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Re: pkg_install fails when archivers/xz is installed

Jason Bacon <> writes:

> ld and have basically the same priorities.  However, a little
> more digging revealed that rpath is dying a slow death in the linux
> world and at some point in the future LD_LIBRARY_PATH will likely have
> the highest priority even on RHEL/CentOS.

That all seems very strange, but it is how it is.

> So the only option for protecting users form themselves will probably
> be to scrub the env, which I'm also doing already. auto-pkgsrc-setup
> generates two variants of env modules and startup scripts:
> 1. One that scrubs the env of PATH, LD_LIBRARY_PATH, CFLAGS, etc. This
> is necessary for clean package builds and recommended for most users
> running them.
> 2. Another tagged "-non-exclusive" which leaves the users' env intact
> and simply prepends pkgsrc dirs to PATH.

Up to you!  I luckily do not have to support such users, on systems
where the culture is to have to use LD_LIBRARY_PATH to work around
programs that aren't installed corretly.

>>> I don't think any core pkgsrc change is necessary since this is
>>> already fairly well-supported by PREFER_PKGSRC/PREFER_NATIVE.  I would
>>> only aim to educate people about their use.
>> If the consensus is that on Linux, because of old libs (FC derivatives)
>> or unstable libs, people should steer hard to PREFER_PKGSRC, we should
>> set the defaults that way.  As pkgsrc maintainers, we curate decisions
>> in the best interests of most users, in addition to providing knobs for
>> others.  You have made what feels like a strong argument that using base
>> libs that could have been avoided isn't generally a good idea.

> This is based on 8 years experience using pkgsrc on CentOS and
> figuring out ways to prevent problems.  Except for a few edge-cases
> like curl requiring mozilla-rootcerts and reasonable arguments against
> making it a dependency, we've had almost no surprises in the past few
> years.

My point is that if you have come to the conclusion that the right way
for pkgsrc to be built on most GNU/Linux is to PREFER_PKGSRC then I
think we should, absent objections, make it the default.  I do not think
it is reasonble to say "The default is X but you should do Y, so
therefore when you build...".  If that's the recommendation, it should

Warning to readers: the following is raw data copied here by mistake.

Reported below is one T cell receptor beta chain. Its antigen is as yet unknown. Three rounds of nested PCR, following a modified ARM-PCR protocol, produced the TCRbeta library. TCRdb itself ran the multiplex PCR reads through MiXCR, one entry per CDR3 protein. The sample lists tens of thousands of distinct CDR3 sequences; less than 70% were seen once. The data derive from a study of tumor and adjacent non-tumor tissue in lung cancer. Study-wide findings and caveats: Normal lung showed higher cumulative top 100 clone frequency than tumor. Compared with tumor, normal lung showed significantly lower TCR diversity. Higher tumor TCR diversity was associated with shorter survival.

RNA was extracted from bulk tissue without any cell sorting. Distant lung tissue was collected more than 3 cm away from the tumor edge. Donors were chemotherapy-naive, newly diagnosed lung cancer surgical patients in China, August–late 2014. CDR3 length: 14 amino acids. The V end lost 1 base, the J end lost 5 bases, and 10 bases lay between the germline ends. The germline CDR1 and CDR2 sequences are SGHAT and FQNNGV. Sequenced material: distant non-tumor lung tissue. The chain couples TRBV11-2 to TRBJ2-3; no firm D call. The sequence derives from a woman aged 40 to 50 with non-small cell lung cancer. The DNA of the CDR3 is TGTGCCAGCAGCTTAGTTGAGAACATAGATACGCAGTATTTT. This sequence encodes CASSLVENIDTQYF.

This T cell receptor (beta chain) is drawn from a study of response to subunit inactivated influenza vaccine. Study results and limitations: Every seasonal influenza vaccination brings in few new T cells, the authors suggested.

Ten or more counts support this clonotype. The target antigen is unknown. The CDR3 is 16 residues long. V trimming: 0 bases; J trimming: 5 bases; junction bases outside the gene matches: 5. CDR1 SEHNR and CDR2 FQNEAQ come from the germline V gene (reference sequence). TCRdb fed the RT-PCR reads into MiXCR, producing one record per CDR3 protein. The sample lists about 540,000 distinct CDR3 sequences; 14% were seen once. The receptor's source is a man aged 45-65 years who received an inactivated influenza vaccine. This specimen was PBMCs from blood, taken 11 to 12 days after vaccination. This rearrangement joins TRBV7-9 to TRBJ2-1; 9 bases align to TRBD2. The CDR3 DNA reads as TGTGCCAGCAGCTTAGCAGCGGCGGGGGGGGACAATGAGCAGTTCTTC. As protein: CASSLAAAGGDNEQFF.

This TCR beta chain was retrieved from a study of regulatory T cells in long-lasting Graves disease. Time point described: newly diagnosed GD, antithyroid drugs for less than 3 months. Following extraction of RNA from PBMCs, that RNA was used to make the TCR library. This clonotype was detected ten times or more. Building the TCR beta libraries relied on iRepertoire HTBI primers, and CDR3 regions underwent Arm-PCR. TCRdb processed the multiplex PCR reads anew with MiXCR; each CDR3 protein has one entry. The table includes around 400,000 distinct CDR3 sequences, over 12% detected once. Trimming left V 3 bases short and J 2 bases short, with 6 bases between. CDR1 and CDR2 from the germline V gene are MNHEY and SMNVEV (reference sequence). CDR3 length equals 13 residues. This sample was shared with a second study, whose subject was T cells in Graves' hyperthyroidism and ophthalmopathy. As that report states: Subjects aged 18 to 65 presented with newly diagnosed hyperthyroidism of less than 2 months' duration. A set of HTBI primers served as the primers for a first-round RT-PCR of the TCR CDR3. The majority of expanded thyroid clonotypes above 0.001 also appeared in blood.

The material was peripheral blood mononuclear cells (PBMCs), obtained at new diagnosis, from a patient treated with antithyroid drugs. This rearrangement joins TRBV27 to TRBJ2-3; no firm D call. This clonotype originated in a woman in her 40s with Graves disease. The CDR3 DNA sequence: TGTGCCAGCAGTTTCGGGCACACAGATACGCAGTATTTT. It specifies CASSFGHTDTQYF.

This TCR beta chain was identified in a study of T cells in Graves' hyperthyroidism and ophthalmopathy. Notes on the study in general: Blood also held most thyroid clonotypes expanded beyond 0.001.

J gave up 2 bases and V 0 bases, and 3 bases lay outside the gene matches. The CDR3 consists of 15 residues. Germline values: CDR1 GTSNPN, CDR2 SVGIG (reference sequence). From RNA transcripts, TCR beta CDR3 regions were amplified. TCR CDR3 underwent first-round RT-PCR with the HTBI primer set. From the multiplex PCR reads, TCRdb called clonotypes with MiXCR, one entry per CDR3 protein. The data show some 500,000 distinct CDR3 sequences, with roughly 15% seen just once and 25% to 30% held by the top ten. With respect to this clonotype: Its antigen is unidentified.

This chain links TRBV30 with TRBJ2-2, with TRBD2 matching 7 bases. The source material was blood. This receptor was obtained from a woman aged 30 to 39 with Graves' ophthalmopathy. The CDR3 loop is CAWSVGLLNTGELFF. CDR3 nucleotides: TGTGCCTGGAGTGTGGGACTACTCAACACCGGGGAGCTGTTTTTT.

just happen.

> The potential issues with changing shared libs on bleeding-edge
> distros is more speculative, but I think pretty obvious.  On CentOS,
> S.O. versions almost never change, so we don't worry about ABI
> changes.  But we occasionally had issues early-on with Yum libraries
> appearing or disappearing, which causes similar results if
> PREFER_PKGSRC is not used.  A Yum autoremove can remove a shared lib
> that pkgsrc depends on, causing existing pkgsrc binaries to
> fail. Likewise, installing a Yum package with different build options
> than the pkgsrc equivalent might cause pkgsrc binaries to fail if they
> decide to grab the Yum version.  The same could happen with Debian's
> apt, Gentoo Portage, or any other foreign installations.  When pkgsrc
> manages most of its own dependencies, issues like these become almost
> non-existent.  I don't recall encountering one since I started using
> PREFER_PKGSRC=yes, except a few WIP packages that didn't utilize rpath
> properly.

This seems to argue for changing the default.

Do you intend to change it, or do you think there is some reason not to,
or that others object?  As I said above, my only goal here is that we
adjust defaults to the consensus of best practice.

I don't think "somebody might want to prefer base" is a good reason not
to change.   If that's 75% of users, sure, but if it's small, then they
can set options.  Plus, the question is what happens to people in each
camp if they build not how they should have.  It seems PREFER_PKGSRC
will merely just build too much, but it will work.

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